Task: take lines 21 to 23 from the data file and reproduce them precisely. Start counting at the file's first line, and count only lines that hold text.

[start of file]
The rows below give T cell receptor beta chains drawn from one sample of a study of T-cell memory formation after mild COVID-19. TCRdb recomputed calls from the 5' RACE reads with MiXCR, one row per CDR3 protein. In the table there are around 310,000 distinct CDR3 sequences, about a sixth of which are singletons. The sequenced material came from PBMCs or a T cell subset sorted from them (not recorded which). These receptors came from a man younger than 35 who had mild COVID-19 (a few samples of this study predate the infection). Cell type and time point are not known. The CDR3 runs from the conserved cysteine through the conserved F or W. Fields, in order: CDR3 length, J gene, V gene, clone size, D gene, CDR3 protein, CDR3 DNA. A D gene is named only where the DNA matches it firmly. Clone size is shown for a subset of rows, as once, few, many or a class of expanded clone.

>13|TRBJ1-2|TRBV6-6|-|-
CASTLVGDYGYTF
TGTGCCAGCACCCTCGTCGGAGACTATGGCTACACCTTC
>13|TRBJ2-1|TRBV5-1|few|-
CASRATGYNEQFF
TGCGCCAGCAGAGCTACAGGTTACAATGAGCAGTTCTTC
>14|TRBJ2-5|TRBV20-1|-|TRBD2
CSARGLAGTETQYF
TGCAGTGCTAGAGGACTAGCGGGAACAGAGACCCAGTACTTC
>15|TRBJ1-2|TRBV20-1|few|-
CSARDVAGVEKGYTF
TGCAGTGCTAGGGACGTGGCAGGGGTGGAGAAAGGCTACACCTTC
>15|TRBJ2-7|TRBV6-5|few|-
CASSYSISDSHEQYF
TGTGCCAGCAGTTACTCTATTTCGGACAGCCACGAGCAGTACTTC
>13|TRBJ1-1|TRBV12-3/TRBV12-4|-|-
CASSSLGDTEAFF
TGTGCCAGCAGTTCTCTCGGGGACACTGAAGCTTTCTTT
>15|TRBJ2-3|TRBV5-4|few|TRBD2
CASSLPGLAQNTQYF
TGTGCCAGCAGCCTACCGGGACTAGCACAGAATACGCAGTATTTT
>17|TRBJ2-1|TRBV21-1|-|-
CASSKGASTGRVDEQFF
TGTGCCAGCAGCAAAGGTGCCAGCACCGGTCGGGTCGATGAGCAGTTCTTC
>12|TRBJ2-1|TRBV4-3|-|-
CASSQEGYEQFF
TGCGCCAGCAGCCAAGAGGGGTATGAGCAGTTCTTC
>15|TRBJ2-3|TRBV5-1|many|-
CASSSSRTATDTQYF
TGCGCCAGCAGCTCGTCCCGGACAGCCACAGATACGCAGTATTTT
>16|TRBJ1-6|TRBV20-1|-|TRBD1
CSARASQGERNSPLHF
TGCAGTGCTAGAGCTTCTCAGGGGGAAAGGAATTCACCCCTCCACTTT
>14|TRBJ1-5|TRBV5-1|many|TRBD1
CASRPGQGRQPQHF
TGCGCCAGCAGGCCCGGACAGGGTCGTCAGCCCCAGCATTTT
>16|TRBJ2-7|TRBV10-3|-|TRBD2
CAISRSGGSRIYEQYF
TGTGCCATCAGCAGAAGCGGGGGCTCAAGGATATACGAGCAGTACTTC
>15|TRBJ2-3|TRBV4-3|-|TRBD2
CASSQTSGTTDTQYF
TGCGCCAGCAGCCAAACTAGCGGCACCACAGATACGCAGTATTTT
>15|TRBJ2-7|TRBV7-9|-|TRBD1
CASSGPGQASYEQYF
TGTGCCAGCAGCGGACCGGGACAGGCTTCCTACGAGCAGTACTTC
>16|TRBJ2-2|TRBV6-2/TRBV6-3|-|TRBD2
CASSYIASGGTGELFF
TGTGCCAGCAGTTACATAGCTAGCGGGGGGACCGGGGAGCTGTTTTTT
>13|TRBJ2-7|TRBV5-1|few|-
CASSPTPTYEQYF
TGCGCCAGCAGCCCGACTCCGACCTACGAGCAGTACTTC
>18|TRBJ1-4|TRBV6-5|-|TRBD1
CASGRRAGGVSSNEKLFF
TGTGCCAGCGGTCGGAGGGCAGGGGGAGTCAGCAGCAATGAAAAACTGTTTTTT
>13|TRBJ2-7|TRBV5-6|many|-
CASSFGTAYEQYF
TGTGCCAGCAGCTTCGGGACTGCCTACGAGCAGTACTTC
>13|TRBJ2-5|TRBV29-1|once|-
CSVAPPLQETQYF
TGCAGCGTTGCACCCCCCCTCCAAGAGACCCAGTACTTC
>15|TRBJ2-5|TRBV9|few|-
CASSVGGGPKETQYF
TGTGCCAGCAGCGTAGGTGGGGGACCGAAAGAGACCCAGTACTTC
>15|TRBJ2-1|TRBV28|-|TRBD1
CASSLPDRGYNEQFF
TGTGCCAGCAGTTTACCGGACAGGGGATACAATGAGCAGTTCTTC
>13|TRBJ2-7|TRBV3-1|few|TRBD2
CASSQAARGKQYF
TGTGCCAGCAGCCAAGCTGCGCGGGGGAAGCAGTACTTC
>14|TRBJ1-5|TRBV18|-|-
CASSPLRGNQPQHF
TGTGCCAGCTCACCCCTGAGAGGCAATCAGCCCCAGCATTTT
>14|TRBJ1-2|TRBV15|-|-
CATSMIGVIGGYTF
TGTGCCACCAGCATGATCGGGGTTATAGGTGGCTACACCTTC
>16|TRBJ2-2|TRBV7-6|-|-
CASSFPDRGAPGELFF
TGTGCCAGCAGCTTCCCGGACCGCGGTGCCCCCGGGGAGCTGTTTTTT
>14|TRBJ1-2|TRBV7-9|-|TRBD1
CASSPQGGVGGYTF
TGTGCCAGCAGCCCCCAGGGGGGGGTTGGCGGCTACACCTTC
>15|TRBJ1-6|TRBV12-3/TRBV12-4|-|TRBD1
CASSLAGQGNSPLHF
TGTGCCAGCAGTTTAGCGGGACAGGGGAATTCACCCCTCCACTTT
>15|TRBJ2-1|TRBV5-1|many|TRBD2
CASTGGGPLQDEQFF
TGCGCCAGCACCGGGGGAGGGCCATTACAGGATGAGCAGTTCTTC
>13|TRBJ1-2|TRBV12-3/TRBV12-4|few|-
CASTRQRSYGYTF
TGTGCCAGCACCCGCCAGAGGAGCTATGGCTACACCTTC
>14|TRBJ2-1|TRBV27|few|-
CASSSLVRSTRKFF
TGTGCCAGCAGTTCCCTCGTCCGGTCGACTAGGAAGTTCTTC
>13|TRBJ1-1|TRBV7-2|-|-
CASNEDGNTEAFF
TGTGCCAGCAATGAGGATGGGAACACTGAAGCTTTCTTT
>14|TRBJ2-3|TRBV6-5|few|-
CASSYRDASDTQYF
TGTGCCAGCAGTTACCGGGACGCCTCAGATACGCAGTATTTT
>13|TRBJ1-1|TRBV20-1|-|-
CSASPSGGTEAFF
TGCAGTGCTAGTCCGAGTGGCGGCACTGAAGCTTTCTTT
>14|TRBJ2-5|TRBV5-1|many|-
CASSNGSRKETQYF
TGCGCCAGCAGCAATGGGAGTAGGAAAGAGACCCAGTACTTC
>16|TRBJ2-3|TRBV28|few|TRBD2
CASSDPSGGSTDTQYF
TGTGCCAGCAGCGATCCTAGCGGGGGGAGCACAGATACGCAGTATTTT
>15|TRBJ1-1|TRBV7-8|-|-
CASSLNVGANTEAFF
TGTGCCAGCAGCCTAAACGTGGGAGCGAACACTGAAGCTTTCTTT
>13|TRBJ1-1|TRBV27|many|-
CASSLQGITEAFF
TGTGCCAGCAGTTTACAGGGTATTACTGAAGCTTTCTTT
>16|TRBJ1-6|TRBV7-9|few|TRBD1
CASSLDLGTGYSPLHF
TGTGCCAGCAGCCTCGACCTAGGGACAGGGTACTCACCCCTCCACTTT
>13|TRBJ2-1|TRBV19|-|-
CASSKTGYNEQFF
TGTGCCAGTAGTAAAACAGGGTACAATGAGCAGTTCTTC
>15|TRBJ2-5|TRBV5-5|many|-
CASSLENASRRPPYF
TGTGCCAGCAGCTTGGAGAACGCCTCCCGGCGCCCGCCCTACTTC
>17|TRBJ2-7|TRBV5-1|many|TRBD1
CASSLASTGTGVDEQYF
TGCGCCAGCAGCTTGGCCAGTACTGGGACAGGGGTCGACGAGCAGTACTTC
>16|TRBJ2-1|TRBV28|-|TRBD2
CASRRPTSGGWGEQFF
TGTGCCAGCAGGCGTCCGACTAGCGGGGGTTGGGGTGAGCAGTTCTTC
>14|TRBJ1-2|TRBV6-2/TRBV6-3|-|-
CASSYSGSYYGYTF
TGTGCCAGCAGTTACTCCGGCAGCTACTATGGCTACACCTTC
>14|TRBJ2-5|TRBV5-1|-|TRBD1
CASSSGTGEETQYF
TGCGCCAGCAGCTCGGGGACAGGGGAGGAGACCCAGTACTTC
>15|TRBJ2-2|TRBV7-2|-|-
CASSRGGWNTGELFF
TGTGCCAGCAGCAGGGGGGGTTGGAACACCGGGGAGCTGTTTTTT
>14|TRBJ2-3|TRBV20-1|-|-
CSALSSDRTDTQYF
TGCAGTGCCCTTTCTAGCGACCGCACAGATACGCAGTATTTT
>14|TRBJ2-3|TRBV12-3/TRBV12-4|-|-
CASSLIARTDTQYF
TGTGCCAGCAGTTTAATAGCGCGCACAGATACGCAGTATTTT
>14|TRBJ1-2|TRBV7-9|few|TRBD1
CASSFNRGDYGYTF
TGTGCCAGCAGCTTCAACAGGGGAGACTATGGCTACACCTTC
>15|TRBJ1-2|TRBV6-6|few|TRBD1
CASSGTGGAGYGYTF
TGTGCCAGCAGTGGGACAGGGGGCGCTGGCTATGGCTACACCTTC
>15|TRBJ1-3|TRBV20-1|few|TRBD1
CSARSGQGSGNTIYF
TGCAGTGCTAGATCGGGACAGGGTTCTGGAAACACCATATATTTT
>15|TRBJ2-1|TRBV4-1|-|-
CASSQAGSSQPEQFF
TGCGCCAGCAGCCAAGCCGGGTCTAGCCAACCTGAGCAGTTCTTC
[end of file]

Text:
CASSLPGLAQNTQYF
TGTGCCAGCAGCCTACCGGGACTAGCACAGAATACGCAGTATTTT
>17|TRBJ2-1|TRBV21-1|-|-